Covid-19: Umar Kadafur reportedly says some people in Borno don't believe disease is real

Covid-19: Umar Kadafur reportedly says some people in Borno don't believe disease is real

- Some people in Borno still don't believe that Covid-19 is real in Borno state

- According to the state deputy governor, Umar Kadafur, many of these people still disobey the social distancing rule.

- Kadafur said they are still participating in burial ceremonies and observing congregational prayers

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Despite the devastation currently being wrecked by the novel coronavirus on the people of the world, some residents of Borno still don't believe that the dreaded disease is real. This was disclosed by Umar Kadafur, chairman of the state response team for the prevention and control of COVID-19.

According to Kadafur, who is also the deputy governor of the state, many people still disobey the social distancing rule by participating in burial ceremonies and observing congregational prayers.

He described the situation as “unfortunate,” the Cabl reports.

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“When Boko Haram started, a lot of people felt it was something not to be taken seriously, until when it consumed everybody. This COVID-19 is another Boko Haram coming, and yet people don’t believe it’s real,” a statement quoted Kadafur to have said.

“I keep saying it’s real. As a response team, we’ll continue telling the general public and reaching out with advocacy.”

Meanwhile, had reported that a total of 69 persons have tested positive for coronavirus in Borno state. The state government has confirmed that sixteen health workers are among those who tested positive.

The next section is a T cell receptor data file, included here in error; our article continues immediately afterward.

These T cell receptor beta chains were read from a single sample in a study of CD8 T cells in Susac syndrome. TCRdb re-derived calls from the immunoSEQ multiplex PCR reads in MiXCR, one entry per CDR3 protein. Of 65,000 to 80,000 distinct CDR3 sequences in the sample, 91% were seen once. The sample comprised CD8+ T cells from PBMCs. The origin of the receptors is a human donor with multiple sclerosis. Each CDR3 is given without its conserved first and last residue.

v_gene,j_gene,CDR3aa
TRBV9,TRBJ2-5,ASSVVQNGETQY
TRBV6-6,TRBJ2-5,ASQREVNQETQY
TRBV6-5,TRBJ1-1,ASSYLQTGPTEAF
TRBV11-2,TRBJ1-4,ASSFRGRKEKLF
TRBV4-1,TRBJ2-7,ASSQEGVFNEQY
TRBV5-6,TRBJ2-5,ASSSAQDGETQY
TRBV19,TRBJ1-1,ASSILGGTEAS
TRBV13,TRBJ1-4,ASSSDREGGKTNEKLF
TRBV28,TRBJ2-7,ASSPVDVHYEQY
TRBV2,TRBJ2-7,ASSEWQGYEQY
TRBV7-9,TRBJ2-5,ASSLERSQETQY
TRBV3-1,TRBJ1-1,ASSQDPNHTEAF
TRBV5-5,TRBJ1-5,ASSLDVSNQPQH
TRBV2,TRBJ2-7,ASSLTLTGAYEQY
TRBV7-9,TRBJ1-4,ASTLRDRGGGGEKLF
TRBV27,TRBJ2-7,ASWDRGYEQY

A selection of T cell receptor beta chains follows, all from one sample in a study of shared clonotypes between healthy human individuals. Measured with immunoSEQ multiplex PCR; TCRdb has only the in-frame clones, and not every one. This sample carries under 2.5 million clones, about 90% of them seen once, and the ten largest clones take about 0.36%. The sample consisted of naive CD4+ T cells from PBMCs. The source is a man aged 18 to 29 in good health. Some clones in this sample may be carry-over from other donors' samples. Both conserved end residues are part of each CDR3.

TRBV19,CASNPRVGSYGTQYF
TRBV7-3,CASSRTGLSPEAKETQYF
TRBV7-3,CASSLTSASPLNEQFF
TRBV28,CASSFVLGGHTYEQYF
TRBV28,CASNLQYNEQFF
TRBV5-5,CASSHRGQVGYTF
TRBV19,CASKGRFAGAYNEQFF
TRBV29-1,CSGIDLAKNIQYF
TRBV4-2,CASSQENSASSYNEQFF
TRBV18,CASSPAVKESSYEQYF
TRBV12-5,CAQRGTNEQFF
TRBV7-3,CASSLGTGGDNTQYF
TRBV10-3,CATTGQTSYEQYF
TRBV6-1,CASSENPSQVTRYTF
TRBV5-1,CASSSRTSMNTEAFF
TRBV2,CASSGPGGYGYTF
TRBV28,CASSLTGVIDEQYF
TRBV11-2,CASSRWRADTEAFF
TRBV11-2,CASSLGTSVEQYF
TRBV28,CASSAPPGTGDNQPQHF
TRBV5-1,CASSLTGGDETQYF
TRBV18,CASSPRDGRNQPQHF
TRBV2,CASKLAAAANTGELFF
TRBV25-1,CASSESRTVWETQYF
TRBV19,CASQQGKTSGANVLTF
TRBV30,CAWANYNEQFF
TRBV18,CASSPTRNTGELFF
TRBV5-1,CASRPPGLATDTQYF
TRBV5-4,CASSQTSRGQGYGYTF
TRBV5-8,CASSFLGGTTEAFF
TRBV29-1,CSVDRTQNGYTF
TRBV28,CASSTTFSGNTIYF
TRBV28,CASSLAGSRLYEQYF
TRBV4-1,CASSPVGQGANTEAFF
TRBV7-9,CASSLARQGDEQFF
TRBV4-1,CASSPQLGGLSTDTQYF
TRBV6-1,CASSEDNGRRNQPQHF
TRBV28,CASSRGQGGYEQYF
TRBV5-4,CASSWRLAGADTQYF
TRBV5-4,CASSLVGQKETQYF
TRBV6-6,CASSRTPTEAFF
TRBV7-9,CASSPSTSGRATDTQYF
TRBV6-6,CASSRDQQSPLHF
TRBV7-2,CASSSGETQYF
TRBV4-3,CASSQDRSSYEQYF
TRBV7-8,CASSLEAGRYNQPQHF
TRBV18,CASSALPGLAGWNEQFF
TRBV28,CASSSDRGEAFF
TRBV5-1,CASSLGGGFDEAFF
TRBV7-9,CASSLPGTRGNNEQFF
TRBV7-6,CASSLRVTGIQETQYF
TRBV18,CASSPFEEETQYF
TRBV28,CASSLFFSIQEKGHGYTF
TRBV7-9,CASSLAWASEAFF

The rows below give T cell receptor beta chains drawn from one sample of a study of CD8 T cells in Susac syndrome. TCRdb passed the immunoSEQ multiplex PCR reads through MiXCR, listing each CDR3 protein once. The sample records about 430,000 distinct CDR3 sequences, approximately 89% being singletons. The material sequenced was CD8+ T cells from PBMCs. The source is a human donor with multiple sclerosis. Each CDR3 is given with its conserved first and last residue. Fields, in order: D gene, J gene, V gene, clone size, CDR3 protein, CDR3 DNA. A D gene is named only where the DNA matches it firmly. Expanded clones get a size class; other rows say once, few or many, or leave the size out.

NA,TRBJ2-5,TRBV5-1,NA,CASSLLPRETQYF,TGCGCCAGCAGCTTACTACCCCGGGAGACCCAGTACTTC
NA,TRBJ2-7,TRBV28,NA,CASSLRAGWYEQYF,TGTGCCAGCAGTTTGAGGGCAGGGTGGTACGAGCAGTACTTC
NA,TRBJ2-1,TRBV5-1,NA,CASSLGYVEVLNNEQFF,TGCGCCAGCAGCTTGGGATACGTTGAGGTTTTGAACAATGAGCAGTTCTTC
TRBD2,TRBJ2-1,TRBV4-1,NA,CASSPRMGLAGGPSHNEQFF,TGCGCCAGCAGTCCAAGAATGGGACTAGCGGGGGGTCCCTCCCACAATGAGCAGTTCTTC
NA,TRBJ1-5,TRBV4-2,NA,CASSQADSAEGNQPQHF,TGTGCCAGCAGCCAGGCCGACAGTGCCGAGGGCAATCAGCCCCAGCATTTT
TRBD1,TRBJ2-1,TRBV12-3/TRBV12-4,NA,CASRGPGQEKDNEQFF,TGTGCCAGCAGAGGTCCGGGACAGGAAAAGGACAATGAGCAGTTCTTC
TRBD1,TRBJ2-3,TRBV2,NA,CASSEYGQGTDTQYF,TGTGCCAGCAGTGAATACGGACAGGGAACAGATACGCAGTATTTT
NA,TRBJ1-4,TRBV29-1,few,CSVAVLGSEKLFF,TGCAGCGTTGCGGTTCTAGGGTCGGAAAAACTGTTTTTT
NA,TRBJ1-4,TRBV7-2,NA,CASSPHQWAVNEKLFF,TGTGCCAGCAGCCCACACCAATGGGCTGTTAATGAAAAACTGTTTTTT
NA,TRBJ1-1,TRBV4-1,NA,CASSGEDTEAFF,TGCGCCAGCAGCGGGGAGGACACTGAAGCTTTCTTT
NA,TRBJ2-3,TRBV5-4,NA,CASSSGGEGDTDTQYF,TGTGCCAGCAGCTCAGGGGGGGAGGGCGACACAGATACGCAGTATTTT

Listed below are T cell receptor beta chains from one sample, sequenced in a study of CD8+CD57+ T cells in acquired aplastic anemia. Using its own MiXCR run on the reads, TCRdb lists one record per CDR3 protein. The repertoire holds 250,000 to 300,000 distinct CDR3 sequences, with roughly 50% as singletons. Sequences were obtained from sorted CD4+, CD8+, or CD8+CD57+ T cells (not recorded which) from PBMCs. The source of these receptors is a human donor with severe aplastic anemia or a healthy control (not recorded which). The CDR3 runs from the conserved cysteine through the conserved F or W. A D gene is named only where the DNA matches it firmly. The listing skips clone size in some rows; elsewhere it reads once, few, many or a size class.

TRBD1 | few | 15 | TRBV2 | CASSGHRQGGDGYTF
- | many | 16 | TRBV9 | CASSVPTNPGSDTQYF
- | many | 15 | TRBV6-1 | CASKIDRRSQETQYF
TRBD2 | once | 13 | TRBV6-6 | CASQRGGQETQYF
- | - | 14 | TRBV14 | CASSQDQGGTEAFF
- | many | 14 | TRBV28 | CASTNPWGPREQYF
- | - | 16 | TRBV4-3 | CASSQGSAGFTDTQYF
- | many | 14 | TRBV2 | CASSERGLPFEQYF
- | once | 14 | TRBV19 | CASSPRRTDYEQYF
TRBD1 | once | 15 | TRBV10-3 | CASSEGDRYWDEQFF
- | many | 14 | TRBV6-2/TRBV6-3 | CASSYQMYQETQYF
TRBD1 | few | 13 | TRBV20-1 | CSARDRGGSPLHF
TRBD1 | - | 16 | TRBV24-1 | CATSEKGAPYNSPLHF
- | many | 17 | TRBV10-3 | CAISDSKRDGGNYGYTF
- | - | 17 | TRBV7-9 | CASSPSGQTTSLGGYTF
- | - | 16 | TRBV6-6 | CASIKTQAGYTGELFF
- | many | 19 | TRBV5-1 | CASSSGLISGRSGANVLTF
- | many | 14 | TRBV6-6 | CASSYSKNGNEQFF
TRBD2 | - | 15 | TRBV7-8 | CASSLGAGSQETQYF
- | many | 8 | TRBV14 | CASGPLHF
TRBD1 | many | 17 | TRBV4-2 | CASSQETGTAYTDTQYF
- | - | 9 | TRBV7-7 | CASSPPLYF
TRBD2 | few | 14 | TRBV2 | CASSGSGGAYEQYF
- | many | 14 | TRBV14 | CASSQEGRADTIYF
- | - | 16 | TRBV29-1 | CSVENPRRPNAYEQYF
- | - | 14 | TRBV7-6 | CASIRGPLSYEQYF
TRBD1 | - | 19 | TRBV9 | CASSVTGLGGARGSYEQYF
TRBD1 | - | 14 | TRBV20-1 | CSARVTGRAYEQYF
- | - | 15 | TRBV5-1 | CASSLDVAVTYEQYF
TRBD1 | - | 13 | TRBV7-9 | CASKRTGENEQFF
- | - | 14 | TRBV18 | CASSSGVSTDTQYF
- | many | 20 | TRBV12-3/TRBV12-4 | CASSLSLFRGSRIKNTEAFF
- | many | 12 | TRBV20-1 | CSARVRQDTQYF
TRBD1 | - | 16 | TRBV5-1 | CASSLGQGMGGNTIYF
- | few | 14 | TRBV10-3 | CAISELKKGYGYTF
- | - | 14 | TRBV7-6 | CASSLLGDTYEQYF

The state has also recorded 11 deaths.

This was disclosed on Saturday, May 2, by Usman Umar Kadafur, deputy governor and chairman of the response team for the prevention and control of the spread of coronavirus in Borno state during a press briefing.

Speaking to newsmen, Kadafur said the committee has been working really hard to ensure the disease does not spread.

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According to him, the situation has been contained and brought under control by medical and surveillance teams, which also informed the need to increase the number of isolation centres in the state.

The deputy governor urged members of the public to be wary of the dangers posed by the coronavirus.

Also speaking, the state commissioner for health, and secretary of the response committee on coronavirus, Aliyu Salisu Kwaya Bura, gave reasons for the increase in the number of deaths.

Bura explained that some who had underlying ailments like diabetes, typhoid, asthma, pneumonia, high fever and kidney disease are prone to complications as a result of COVID-19 infection.

The commissioner called on the media to help spread the word on the need for the public to maintain proper personal hygiene, wear face masks, maintain social distancing even at burials and continue to obey the standing rules.

He also appealed to the media to cooperate and show understanding in the coverage of the COVID-19 situation in the state and activities of response committee in order not to create panic and mislead the public.

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NAN reports that he said about 2,000 Personal Protection Equipment (PPE), had been ordered by the state.

“At the moment, none of our patients is at a critical state. They are at the isolation centres receiving medical attention; though the kind of attention varies for those with mild symptoms and those with moderate symptoms,” Kwaya-Bura added. ( -> We keep evolving to serve our readers better.

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